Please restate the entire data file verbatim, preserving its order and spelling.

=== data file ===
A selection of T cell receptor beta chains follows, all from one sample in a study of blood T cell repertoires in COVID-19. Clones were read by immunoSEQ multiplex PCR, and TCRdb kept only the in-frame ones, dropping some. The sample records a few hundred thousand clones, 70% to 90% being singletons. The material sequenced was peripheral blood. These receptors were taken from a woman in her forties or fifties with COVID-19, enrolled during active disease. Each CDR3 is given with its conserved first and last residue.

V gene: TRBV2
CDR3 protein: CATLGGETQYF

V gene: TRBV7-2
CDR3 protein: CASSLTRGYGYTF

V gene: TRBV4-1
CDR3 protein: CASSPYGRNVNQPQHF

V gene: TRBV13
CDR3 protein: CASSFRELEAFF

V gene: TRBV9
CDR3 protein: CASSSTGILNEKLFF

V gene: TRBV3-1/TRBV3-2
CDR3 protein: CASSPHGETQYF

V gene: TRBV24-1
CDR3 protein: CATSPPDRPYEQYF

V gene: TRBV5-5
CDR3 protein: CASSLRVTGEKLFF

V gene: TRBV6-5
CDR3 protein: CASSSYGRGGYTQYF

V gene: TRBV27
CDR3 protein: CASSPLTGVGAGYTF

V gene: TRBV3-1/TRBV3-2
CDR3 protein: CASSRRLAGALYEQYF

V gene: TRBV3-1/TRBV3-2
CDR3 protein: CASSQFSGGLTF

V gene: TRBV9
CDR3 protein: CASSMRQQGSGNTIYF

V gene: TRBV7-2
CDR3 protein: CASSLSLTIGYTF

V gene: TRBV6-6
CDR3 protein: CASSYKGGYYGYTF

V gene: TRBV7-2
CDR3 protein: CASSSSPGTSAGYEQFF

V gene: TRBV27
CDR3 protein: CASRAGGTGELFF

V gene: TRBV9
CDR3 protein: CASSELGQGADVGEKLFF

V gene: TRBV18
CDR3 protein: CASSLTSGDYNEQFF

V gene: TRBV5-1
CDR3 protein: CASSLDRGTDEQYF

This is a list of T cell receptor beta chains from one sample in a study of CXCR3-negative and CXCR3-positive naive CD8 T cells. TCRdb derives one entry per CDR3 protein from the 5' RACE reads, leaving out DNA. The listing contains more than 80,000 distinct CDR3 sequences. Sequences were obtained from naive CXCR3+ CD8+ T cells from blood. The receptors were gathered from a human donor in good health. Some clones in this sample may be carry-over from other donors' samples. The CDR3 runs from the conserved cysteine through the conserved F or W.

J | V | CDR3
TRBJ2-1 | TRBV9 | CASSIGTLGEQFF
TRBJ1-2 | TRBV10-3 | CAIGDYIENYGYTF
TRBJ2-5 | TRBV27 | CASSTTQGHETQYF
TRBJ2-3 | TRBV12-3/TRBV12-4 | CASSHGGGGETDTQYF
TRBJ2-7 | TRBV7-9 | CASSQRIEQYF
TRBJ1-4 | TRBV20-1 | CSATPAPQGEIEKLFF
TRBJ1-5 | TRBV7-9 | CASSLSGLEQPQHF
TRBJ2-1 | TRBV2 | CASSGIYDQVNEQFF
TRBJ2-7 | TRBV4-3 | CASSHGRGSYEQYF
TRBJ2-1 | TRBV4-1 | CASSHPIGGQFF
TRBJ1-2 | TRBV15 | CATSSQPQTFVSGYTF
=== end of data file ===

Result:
A selection of T cell receptor beta chains follows, all from one sample in a study of blood T cell repertoires in COVID-19. Clones were read by immunoSEQ multiplex PCR, and TCRdb kept only the in-frame ones, dropping some. The sample records a few hundred thousand clones, 70% to 90% being singletons. The material sequenced was peripheral blood. These receptors were taken from a woman in her forties or fifties with COVID-19, enrolled during active disease. Each CDR3 is given with its conserved first and last residue.

V gene: TRBV2
CDR3 protein: CATLGGETQYF

V gene: TRBV7-2
CDR3 protein: CASSLTRGYGYTF

V gene: TRBV4-1
CDR3 protein: CASSPYGRNVNQPQHF

V gene: TRBV13
CDR3 protein: CASSFRELEAFF

V gene: TRBV9
CDR3 protein: CASSSTGILNEKLFF

V gene: TRBV3-1/TRBV3-2
CDR3 protein: CASSPHGETQYF

V gene: TRBV24-1
CDR3 protein: CATSPPDRPYEQYF

V gene: TRBV5-5
CDR3 protein: CASSLRVTGEKLFF

V gene: TRBV6-5
CDR3 protein: CASSSYGRGGYTQYF

V gene: TRBV27
CDR3 protein: CASSPLTGVGAGYTF

V gene: TRBV3-1/TRBV3-2
CDR3 protein: CASSRRLAGALYEQYF

V gene: TRBV3-1/TRBV3-2
CDR3 protein: CASSQFSGGLTF

V gene: TRBV9
CDR3 protein: CASSMRQQGSGNTIYF

V gene: TRBV7-2
CDR3 protein: CASSLSLTIGYTF

V gene: TRBV6-6
CDR3 protein: CASSYKGGYYGYTF

V gene: TRBV7-2
CDR3 protein: CASSSSPGTSAGYEQFF

V gene: TRBV27
CDR3 protein: CASRAGGTGELFF

V gene: TRBV9
CDR3 protein: CASSELGQGADVGEKLFF

V gene: TRBV18
CDR3 protein: CASSLTSGDYNEQFF

V gene: TRBV5-1
CDR3 protein: CASSLDRGTDEQYF

This is a list of T cell receptor beta chains from one sample in a study of CXCR3-negative and CXCR3-positive naive CD8 T cells. TCRdb derives one entry per CDR3 protein from the 5' RACE reads, leaving out DNA. The listing contains more than 80,000 distinct CDR3 sequences. Sequences were obtained from naive CXCR3+ CD8+ T cells from blood. The receptors were gathered from a human donor in good health. Some clones in this sample may be carry-over from other donors' samples. The CDR3 runs from the conserved cysteine through the conserved F or W.

J | V | CDR3
TRBJ2-1 | TRBV9 | CASSIGTLGEQFF
TRBJ1-2 | TRBV10-3 | CAIGDYIENYGYTF
TRBJ2-5 | TRBV27 | CASSTTQGHETQYF
TRBJ2-3 | TRBV12-3/TRBV12-4 | CASSHGGGGETDTQYF
TRBJ2-7 | TRBV7-9 | CASSQRIEQYF
TRBJ1-4 | TRBV20-1 | CSATPAPQGEIEKLFF
TRBJ1-5 | TRBV7-9 | CASSLSGLEQPQHF
TRBJ2-1 | TRBV2 | CASSGIYDQVNEQFF
TRBJ2-7 | TRBV4-3 | CASSHGRGSYEQYF
TRBJ2-1 | TRBV4-1 | CASSHPIGGQFF
TRBJ1-2 | TRBV15 | CATSSQPQTFVSGYTF